Time to myself makes me feel rigid and forgiving. It was easy to be alone before, now it is complex and false and boundless. I’m thinking of someone I stopped to photograph on an evening walk. A woman in a trench coat sitting on a bench, set back into the rise at the centre of the gardens, smoking by herself, her body held away from the path. I watched the red pinpoint move as she typed with the same hand she used to smoke, touching the screen, touching her mouth, the gardens clearing. I am thinking about all the smokers in the gardens and wondering if isolation has made keeping a secret hard.
Things like this make me turn in on myself, make me loop back to small and clear desires. It’s camellia season, starting slow then getting heavy like it always does, a looping walk with a person I love, the way my heart beats fast when I take a photograph of something I could have missed. I felt hot all over in my ears and my cheeks and inside my mouth when I saw the woman with her bright phone screen and pinpoint cigarette light. I felt the same thing a week later, when I saw the arms of two men extended out their ground floor window to tap ash—more smokers, little red lights, as the street turned dark and blue and blue. It’s always quiet now, sound doesn’t shift like it used to.
There are early smokers and late smokers and people smoking as they walk and stand still and place themselves in the clearing to watch the light soften out of the sky. Most nights are a violet fade, most nights I’m here because there aren’t many places I can go.
It was easy to be alone before, now it is complex and false and boundless.
I’m thinking of these smokers because they’re people making time for themselves. This is necessary now. I’m thinking of them as secret smokers with their secrets harder to keep, of them telling the people they live with that they’re taking a walk to cool off, ease a tense moment, change a mood, get air, movement, anything to get out of the house. Maybe they’re worried about the smoke smell caught in their clothing, breath, on the hands, no time to get changed. More likely they’re permitting carelessness, or they don’t need to think much at all. The woman having a moment to herself in the gardens, it is a sharp relief. I think it is important to allow yourself small pleasures now, whatever they are. I don’t need my mind changed.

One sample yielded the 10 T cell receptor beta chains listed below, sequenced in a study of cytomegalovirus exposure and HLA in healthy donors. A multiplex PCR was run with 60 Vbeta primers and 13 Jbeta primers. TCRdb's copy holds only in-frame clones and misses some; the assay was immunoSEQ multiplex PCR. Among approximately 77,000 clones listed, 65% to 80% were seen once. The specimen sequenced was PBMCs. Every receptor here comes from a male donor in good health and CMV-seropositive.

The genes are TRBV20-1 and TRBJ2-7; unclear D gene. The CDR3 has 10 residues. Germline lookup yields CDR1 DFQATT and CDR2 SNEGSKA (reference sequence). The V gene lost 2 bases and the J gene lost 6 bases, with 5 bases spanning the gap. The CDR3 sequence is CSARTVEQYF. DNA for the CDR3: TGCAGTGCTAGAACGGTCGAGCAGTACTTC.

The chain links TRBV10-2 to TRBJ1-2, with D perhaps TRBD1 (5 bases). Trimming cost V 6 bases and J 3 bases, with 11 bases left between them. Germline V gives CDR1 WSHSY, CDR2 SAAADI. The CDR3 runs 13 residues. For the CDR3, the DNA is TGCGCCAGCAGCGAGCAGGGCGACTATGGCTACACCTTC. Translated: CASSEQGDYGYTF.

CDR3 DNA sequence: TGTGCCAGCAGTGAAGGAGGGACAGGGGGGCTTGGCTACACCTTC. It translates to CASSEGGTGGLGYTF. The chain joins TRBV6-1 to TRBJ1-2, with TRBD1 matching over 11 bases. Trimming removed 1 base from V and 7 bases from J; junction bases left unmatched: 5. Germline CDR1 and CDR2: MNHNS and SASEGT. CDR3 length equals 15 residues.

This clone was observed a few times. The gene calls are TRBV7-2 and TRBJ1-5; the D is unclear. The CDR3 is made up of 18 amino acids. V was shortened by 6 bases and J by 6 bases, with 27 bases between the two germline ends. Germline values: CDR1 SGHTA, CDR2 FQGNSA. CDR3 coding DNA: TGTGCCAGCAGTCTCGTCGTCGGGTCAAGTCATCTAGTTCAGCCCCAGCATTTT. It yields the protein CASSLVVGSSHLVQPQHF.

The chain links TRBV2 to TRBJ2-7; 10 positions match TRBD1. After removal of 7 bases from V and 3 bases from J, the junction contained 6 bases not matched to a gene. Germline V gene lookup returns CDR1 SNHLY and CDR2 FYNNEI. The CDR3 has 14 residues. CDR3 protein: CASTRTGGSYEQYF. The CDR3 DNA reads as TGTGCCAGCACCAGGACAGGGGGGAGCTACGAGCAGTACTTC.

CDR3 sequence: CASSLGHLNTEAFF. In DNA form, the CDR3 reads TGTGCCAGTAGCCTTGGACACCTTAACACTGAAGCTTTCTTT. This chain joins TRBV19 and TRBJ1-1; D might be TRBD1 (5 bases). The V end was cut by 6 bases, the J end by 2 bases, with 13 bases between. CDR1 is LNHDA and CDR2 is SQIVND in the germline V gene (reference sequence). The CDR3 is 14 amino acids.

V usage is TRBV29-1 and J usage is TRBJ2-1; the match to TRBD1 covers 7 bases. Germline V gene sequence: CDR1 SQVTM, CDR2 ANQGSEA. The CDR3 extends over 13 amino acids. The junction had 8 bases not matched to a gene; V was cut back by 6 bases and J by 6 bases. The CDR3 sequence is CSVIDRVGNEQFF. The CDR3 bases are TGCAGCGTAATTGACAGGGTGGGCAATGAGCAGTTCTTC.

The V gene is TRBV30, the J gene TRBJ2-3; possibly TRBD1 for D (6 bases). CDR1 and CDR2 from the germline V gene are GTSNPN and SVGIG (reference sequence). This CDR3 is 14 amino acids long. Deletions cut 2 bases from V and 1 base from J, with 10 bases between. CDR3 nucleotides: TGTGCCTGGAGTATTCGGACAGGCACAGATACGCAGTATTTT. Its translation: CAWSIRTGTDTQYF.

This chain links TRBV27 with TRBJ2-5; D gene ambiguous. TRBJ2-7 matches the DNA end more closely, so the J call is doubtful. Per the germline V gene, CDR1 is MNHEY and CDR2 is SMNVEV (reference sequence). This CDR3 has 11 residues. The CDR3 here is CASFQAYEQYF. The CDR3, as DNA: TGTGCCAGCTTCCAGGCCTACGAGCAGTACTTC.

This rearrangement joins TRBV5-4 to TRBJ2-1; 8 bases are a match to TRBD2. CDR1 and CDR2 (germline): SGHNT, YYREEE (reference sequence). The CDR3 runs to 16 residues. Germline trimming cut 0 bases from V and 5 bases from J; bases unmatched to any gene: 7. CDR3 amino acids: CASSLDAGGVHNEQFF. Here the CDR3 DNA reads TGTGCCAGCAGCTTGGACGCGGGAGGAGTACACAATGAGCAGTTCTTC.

Now the weeks feel limitless and the things I do to feel well and normal also make me feel bored. When I’m walking I would rather be smoking. I’d rather be anywhere than a wide park on a clear day. I’m thinking about breaking a sweat on purpose, I’m touching a lighter that’s caught in the lining of my coat.
I know there are people still fucking in the gardens. There are markers of intimacy, glow in the dark lubricant bottles, a condom on the soil, touch that is not allowed between us right now, be permissive or be not much of anything at all. It must also be a sharp relief. Intimacies are ceremonies, even in the public gardens. The season gets deep and I begin to see my breath take shape as it comes out of my mouth, this makes me think of smoking, and then of smoking as salve.
I will not need to be told twice what is good or bad for me, especially not now. Without a salve I would dissolve.